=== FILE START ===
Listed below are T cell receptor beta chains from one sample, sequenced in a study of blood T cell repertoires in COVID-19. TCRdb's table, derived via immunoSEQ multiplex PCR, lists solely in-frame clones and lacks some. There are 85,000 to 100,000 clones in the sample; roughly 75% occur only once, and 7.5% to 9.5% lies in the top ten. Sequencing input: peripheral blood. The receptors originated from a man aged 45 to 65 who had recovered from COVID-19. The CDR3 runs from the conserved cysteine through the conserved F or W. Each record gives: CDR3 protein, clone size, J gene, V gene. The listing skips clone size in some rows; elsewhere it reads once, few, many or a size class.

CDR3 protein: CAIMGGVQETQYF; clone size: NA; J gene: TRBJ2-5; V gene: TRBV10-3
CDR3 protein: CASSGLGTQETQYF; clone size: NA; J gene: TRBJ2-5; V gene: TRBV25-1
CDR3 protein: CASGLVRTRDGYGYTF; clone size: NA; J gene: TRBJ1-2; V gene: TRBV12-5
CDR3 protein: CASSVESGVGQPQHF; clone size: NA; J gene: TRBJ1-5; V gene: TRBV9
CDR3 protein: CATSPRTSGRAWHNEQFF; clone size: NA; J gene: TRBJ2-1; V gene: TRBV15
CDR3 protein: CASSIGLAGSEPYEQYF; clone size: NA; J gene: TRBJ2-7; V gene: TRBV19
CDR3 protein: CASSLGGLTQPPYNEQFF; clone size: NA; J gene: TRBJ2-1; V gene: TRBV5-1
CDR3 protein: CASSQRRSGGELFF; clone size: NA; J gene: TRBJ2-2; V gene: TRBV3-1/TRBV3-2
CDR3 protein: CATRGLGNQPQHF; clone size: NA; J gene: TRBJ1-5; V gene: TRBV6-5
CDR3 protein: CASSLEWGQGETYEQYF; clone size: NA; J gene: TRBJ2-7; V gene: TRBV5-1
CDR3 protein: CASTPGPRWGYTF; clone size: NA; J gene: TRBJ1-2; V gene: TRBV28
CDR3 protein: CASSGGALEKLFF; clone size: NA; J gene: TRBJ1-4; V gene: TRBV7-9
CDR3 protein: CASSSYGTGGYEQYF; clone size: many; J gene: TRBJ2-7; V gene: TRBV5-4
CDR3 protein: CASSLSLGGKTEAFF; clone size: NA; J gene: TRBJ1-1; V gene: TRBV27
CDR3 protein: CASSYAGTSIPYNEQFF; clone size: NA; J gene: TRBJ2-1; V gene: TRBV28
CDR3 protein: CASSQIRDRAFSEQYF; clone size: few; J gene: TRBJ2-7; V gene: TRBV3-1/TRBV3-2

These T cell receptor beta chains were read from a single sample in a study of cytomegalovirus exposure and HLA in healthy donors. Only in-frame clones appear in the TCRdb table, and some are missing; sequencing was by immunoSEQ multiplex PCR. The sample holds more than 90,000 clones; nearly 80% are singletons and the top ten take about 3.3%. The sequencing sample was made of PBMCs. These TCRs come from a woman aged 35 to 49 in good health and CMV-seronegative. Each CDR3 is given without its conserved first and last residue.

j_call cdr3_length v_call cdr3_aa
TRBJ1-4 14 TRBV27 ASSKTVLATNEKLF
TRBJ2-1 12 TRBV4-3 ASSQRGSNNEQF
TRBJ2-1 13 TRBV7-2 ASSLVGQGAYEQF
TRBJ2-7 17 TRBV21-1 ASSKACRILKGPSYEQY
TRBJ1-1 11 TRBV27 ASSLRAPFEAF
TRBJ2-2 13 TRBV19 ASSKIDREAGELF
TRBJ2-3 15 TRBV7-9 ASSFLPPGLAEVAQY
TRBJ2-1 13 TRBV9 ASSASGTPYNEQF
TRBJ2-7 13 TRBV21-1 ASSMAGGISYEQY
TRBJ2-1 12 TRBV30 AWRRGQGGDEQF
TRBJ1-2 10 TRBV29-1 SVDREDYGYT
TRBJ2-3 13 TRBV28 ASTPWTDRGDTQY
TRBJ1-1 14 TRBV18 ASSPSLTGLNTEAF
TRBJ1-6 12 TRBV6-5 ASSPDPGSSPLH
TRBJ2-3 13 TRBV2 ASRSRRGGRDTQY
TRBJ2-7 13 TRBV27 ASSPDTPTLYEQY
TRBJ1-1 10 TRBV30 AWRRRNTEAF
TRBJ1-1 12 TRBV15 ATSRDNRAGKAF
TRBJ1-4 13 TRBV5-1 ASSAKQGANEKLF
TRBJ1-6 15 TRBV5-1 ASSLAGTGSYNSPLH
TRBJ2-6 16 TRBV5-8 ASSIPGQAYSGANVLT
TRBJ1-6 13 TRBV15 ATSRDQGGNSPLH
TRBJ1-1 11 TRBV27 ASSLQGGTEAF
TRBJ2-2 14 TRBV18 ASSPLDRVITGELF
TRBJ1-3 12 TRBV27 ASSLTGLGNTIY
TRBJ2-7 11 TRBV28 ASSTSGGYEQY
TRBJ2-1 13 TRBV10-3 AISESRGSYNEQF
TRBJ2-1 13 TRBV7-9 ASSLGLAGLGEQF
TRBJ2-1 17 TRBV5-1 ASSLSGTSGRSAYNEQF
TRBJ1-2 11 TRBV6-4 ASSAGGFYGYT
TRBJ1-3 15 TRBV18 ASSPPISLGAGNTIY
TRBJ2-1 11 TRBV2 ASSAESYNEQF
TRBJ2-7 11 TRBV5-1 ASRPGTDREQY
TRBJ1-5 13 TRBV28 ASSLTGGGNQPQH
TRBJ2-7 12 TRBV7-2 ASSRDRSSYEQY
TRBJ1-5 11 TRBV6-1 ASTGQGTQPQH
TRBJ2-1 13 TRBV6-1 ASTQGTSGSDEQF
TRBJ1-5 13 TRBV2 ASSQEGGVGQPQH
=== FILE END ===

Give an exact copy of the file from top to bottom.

Listed below are T cell receptor beta chains from one sample, sequenced in a study of blood T cell repertoires in COVID-19. TCRdb's table, derived via immunoSEQ multiplex PCR, lists solely in-frame clones and lacks some. There are 85,000 to 100,000 clones in the sample; roughly 75% occur only once, and 7.5% to 9.5% lies in the top ten. Sequencing input: peripheral blood. The receptors originated from a man aged 45 to 65 who had recovered from COVID-19. The CDR3 runs from the conserved cysteine through the conserved F or W. Each record gives: CDR3 protein, clone size, J gene, V gene. The listing skips clone size in some rows; elsewhere it reads once, few, many or a size class.

CDR3 protein: CAIMGGVQETQYF; clone size: NA; J gene: TRBJ2-5; V gene: TRBV10-3
CDR3 protein: CASSGLGTQETQYF; clone size: NA; J gene: TRBJ2-5; V gene: TRBV25-1
CDR3 protein: CASGLVRTRDGYGYTF; clone size: NA; J gene: TRBJ1-2; V gene: TRBV12-5
CDR3 protein: CASSVESGVGQPQHF; clone size: NA; J gene: TRBJ1-5; V gene: TRBV9
CDR3 protein: CATSPRTSGRAWHNEQFF; clone size: NA; J gene: TRBJ2-1; V gene: TRBV15
CDR3 protein: CASSIGLAGSEPYEQYF; clone size: NA; J gene: TRBJ2-7; V gene: TRBV19
CDR3 protein: CASSLGGLTQPPYNEQFF; clone size: NA; J gene: TRBJ2-1; V gene: TRBV5-1
CDR3 protein: CASSQRRSGGELFF; clone size: NA; J gene: TRBJ2-2; V gene: TRBV3-1/TRBV3-2
CDR3 protein: CATRGLGNQPQHF; clone size: NA; J gene: TRBJ1-5; V gene: TRBV6-5
CDR3 protein: CASSLEWGQGETYEQYF; clone size: NA; J gene: TRBJ2-7; V gene: TRBV5-1
CDR3 protein: CASTPGPRWGYTF; clone size: NA; J gene: TRBJ1-2; V gene: TRBV28
CDR3 protein: CASSGGALEKLFF; clone size: NA; J gene: TRBJ1-4; V gene: TRBV7-9
CDR3 protein: CASSSYGTGGYEQYF; clone size: many; J gene: TRBJ2-7; V gene: TRBV5-4
CDR3 protein: CASSLSLGGKTEAFF; clone size: NA; J gene: TRBJ1-1; V gene: TRBV27
CDR3 protein: CASSYAGTSIPYNEQFF; clone size: NA; J gene: TRBJ2-1; V gene: TRBV28
CDR3 protein: CASSQIRDRAFSEQYF; clone size: few; J gene: TRBJ2-7; V gene: TRBV3-1/TRBV3-2

These T cell receptor beta chains were read from a single sample in a study of cytomegalovirus exposure and HLA in healthy donors. Only in-frame clones appear in the TCRdb table, and some are missing; sequencing was by immunoSEQ multiplex PCR. The sample holds more than 90,000 clones; nearly 80% are singletons and the top ten take about 3.3%. The sequencing sample was made of PBMCs. These TCRs come from a woman aged 35 to 49 in good health and CMV-seronegative. Each CDR3 is given without its conserved first and last residue.

j_call cdr3_length v_call cdr3_aa
TRBJ1-4 14 TRBV27 ASSKTVLATNEKLF
TRBJ2-1 12 TRBV4-3 ASSQRGSNNEQF
TRBJ2-1 13 TRBV7-2 ASSLVGQGAYEQF
TRBJ2-7 17 TRBV21-1 ASSKACRILKGPSYEQY
TRBJ1-1 11 TRBV27 ASSLRAPFEAF
TRBJ2-2 13 TRBV19 ASSKIDREAGELF
TRBJ2-3 15 TRBV7-9 ASSFLPPGLAEVAQY
TRBJ2-1 13 TRBV9 ASSASGTPYNEQF
TRBJ2-7 13 TRBV21-1 ASSMAGGISYEQY
TRBJ2-1 12 TRBV30 AWRRGQGGDEQF
TRBJ1-2 10 TRBV29-1 SVDREDYGYT
TRBJ2-3 13 TRBV28 ASTPWTDRGDTQY
TRBJ1-1 14 TRBV18 ASSPSLTGLNTEAF
TRBJ1-6 12 TRBV6-5 ASSPDPGSSPLH
TRBJ2-3 13 TRBV2 ASRSRRGGRDTQY
TRBJ2-7 13 TRBV27 ASSPDTPTLYEQY
TRBJ1-1 10 TRBV30 AWRRRNTEAF
TRBJ1-1 12 TRBV15 ATSRDNRAGKAF
TRBJ1-4 13 TRBV5-1 ASSAKQGANEKLF
TRBJ1-6 15 TRBV5-1 ASSLAGTGSYNSPLH
TRBJ2-6 16 TRBV5-8 ASSIPGQAYSGANVLT
TRBJ1-6 13 TRBV15 ATSRDQGGNSPLH
TRBJ1-1 11 TRBV27 ASSLQGGTEAF
TRBJ2-2 14 TRBV18 ASSPLDRVITGELF
TRBJ1-3 12 TRBV27 ASSLTGLGNTIY
TRBJ2-7 11 TRBV28 ASSTSGGYEQY
TRBJ2-1 13 TRBV10-3 AISESRGSYNEQF
TRBJ2-1 13 TRBV7-9 ASSLGLAGLGEQF
TRBJ2-1 17 TRBV5-1 ASSLSGTSGRSAYNEQF
TRBJ1-2 11 TRBV6-4 ASSAGGFYGYT
TRBJ1-3 15 TRBV18 ASSPPISLGAGNTIY
TRBJ2-1 11 TRBV2 ASSAESYNEQF
TRBJ2-7 11 TRBV5-1 ASRPGTDREQY
TRBJ1-5 13 TRBV28 ASSLTGGGNQPQH
TRBJ2-7 12 TRBV7-2 ASSRDRSSYEQY
TRBJ1-5 11 TRBV6-1 ASTGQGTQPQH
TRBJ2-1 13 TRBV6-1 ASTQGTSGSDEQF
TRBJ1-5 13 TRBV2 ASSQEGGVGQPQH